Thank you for the story on Eagle Rock--one of the great, relatively hidden treasures of Los Angeles ("Mayberry, Shmayberry," by Dave Gardetta, July 29). It irked me, however, that Gardetta didn't seem to understand that the reason Eagle Rock matters is not because it might be poised as the "next hot place." Eagle Rock offers an alternative to the tired trendiness of West Hollywood and Los Feliz. For Eagle Rock beginners, I suggest having dinner at Colombo's on a Friday night to get a taste of the rich, quirky, wonderfully diverse community. This is a town with a sense of history and pride. It has been hot for years, and hipsters or not, it'll be hot for years to come.
The town has been heading south since 1943, when my mother told me we were moving to Glendale. I asked why, and she answered that there was no future for Eagle Rock. Almost 60 years later, she is right on that prediction.
First coffee comes to Eagle Rock. Then The Times writes a story about it. Somehow, the presence of coffee in a town is the new barometer of hipness. We shudder to see the word "hipster" linked with Eagle Rock. Now that we have three cafes along Colorado Boulevard, can we forget about affordable housing here? Will our neighborhood be besieged by trendy people looking for some action? Eagle Rock has no action; it's dead, and some of us love that.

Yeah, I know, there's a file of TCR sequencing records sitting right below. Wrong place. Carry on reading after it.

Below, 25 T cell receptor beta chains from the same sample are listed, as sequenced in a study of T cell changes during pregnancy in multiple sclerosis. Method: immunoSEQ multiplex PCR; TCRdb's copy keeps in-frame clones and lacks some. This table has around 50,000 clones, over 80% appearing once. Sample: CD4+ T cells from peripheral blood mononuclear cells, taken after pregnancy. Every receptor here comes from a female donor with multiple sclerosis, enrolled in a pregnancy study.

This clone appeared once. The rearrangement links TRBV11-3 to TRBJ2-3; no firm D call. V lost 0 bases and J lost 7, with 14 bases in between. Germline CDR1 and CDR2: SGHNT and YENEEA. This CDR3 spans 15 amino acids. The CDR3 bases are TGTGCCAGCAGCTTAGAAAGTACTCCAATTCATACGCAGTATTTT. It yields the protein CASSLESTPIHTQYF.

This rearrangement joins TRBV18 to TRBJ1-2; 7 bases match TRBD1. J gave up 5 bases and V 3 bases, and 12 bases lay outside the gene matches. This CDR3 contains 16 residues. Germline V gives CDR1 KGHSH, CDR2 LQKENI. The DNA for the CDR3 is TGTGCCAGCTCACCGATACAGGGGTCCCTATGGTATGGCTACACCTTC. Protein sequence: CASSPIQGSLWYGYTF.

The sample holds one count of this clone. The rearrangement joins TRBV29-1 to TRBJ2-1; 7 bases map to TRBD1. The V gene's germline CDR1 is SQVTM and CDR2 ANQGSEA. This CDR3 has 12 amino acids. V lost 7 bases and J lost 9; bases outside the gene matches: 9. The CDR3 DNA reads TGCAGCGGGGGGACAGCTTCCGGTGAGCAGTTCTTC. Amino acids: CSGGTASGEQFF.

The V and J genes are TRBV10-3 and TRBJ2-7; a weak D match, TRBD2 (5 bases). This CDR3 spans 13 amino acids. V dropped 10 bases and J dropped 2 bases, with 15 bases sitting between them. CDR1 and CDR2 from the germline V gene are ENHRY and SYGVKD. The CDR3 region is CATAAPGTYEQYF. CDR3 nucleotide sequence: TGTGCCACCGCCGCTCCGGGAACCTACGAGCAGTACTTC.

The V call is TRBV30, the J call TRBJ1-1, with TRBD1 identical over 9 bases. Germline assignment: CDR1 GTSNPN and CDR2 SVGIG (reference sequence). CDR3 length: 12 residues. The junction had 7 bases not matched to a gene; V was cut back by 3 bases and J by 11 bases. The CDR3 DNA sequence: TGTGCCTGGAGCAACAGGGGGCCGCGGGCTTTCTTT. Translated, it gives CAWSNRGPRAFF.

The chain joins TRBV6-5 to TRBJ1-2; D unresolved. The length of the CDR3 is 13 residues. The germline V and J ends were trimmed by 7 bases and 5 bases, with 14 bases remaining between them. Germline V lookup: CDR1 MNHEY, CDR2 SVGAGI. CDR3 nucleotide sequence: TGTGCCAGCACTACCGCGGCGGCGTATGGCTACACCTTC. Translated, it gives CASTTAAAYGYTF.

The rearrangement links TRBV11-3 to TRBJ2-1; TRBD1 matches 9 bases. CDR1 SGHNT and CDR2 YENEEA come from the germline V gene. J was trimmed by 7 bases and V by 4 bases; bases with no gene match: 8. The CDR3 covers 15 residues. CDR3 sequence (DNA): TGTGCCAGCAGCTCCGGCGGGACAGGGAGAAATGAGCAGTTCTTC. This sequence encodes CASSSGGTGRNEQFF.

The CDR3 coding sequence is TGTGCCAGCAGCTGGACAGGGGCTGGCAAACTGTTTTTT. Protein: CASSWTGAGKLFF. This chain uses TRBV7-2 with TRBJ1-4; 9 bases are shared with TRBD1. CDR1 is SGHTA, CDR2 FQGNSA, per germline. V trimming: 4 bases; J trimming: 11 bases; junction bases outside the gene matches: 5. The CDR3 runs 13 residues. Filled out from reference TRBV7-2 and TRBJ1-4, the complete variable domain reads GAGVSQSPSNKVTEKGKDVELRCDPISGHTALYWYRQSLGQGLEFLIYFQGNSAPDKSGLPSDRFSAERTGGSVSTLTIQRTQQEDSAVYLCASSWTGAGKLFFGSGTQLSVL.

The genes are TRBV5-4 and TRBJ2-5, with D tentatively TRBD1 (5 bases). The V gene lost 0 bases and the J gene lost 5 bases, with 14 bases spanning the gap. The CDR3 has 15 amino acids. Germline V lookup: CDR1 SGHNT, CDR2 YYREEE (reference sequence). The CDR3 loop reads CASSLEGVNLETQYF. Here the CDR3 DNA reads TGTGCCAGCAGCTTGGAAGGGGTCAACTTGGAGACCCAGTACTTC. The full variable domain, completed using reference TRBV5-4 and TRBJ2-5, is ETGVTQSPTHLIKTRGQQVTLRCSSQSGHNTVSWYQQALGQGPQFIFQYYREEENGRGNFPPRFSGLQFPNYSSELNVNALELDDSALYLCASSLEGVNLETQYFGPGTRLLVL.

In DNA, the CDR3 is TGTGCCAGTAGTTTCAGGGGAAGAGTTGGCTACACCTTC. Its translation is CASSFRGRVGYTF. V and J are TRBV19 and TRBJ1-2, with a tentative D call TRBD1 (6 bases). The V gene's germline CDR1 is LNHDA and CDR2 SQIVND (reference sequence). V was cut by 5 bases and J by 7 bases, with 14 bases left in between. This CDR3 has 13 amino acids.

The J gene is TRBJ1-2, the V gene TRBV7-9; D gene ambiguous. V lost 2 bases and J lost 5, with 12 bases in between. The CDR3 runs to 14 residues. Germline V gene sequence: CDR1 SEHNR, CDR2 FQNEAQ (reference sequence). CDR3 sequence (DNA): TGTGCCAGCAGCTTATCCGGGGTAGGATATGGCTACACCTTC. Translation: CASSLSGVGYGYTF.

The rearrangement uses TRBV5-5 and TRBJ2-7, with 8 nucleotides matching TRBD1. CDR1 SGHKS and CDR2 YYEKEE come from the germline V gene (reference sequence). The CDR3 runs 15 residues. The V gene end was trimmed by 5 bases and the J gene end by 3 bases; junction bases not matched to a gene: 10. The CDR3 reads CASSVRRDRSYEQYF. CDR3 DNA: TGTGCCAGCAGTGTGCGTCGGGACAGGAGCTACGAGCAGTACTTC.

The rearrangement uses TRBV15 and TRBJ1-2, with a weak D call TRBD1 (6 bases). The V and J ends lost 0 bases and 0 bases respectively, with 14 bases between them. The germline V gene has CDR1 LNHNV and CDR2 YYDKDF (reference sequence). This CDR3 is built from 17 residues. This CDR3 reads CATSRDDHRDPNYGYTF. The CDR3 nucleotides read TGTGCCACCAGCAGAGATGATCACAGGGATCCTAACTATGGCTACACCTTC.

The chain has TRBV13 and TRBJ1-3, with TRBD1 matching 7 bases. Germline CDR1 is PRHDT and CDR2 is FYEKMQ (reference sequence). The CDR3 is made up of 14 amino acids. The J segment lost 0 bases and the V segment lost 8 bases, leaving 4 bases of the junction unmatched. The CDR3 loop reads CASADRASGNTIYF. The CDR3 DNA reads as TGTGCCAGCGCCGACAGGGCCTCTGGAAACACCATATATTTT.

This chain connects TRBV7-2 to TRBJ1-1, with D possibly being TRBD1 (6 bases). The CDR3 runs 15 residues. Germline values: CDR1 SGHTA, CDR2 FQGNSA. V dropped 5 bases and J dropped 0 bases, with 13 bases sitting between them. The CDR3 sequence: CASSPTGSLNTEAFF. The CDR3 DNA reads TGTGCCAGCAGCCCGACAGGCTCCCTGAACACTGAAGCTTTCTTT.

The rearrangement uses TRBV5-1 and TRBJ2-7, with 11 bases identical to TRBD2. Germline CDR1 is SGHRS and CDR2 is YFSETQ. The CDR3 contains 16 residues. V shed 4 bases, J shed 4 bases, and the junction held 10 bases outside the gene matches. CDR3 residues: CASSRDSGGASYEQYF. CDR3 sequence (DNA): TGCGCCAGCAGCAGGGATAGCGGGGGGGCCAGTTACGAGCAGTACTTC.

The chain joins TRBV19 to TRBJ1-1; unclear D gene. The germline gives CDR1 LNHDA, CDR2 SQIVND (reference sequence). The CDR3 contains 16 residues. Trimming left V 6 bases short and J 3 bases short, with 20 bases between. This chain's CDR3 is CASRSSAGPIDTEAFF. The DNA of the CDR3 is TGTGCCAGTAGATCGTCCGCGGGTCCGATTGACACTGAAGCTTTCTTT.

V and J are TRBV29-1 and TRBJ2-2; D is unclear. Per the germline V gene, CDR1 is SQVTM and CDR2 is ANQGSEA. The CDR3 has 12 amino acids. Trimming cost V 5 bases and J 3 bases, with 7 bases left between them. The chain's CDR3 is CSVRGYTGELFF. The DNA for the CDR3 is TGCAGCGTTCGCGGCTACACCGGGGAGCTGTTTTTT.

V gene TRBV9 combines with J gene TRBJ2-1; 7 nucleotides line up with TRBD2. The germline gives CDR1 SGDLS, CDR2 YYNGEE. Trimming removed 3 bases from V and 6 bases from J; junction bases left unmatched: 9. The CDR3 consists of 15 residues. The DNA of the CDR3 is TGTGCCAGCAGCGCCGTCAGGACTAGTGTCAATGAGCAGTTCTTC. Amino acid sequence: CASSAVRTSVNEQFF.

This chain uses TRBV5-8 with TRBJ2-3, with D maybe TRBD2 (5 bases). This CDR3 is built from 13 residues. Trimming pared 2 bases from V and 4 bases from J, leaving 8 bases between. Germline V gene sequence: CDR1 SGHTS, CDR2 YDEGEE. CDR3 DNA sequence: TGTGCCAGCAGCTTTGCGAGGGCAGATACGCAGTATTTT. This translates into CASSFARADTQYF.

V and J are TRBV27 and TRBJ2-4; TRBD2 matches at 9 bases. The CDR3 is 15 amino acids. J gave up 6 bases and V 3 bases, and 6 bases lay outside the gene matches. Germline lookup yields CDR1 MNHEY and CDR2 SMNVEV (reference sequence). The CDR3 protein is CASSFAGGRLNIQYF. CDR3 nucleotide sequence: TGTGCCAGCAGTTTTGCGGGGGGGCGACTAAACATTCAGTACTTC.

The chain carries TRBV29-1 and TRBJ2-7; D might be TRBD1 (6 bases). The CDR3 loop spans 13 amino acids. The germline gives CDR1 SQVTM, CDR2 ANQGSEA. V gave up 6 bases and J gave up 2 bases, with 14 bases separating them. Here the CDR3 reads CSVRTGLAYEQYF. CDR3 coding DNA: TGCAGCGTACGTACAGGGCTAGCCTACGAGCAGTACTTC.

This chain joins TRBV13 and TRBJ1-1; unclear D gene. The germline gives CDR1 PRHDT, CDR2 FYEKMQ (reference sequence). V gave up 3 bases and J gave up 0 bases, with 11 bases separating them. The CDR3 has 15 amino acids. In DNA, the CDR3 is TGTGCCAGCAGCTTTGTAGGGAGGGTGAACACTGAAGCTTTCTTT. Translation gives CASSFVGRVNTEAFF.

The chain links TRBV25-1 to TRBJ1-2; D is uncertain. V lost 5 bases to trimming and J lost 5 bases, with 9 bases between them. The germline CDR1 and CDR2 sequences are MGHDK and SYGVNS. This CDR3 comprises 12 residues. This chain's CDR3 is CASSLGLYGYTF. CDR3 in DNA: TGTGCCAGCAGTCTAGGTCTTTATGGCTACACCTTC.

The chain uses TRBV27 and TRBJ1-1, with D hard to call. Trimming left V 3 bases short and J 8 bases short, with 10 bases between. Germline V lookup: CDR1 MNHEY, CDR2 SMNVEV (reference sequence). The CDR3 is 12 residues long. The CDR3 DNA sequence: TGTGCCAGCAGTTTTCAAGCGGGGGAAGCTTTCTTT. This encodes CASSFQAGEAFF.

Eagle Rock always has been cool because of its laid-back quality--not because of boutiques and espressos. Now that attention has been paid to it, what is good about Eagle Rock suddenly seems threatened. Unless it can be left alone, this land that time forgot will become trendy and therefore ruined.